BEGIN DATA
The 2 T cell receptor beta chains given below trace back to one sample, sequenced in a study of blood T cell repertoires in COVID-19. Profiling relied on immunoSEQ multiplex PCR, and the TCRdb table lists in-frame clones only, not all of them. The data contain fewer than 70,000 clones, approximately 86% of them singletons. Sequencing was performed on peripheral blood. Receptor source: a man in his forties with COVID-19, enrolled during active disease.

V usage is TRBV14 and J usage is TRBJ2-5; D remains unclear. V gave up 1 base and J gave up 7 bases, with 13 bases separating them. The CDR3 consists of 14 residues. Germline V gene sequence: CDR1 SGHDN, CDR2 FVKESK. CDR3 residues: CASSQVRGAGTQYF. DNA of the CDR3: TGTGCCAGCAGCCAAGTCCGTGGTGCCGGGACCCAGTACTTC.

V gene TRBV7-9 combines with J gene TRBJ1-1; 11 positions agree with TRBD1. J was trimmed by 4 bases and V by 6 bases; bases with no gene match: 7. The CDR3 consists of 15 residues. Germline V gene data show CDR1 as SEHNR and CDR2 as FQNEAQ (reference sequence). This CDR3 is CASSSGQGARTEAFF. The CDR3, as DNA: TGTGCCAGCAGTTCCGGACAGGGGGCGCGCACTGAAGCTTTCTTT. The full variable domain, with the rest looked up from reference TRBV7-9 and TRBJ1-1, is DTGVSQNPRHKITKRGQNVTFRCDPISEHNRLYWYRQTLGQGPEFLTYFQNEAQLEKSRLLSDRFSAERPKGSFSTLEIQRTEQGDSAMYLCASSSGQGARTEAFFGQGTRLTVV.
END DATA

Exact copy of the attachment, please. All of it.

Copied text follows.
The 2 T cell receptor beta chains given below trace back to one sample, sequenced in a study of blood T cell repertoires in COVID-19. Profiling relied on immunoSEQ multiplex PCR, and the TCRdb table lists in-frame clones only, not all of them. The data contain fewer than 70,000 clones, approximately 86% of them singletons. Sequencing was performed on peripheral blood. Receptor source: a man in his forties with COVID-19, enrolled during active disease.

V usage is TRBV14 and J usage is TRBJ2-5; D remains unclear. V gave up 1 base and J gave up 7 bases, with 13 bases separating them. The CDR3 consists of 14 residues. Germline V gene sequence: CDR1 SGHDN, CDR2 FVKESK. CDR3 residues: CASSQVRGAGTQYF. DNA of the CDR3: TGTGCCAGCAGCCAAGTCCGTGGTGCCGGGACCCAGTACTTC.

V gene TRBV7-9 combines with J gene TRBJ1-1; 11 positions agree with TRBD1. J was trimmed by 4 bases and V by 6 bases; bases with no gene match: 7. The CDR3 consists of 15 residues. Germline V gene data show CDR1 as SEHNR and CDR2 as FQNEAQ (reference sequence). This CDR3 is CASSSGQGARTEAFF. The CDR3, as DNA: TGTGCCAGCAGTTCCGGACAGGGGGCGCGCACTGAAGCTTTCTTT. The full variable domain, with the rest looked up from reference TRBV7-9 and TRBJ1-1, is DTGVSQNPRHKITKRGQNVTFRCDPISEHNRLYWYRQTLGQGPEFLTYFQNEAQLEKSRLLSDRFSAERPKGSFSTLEIQRTEQGDSAMYLCASSSGQGARTEAFFGQGTRLTVV.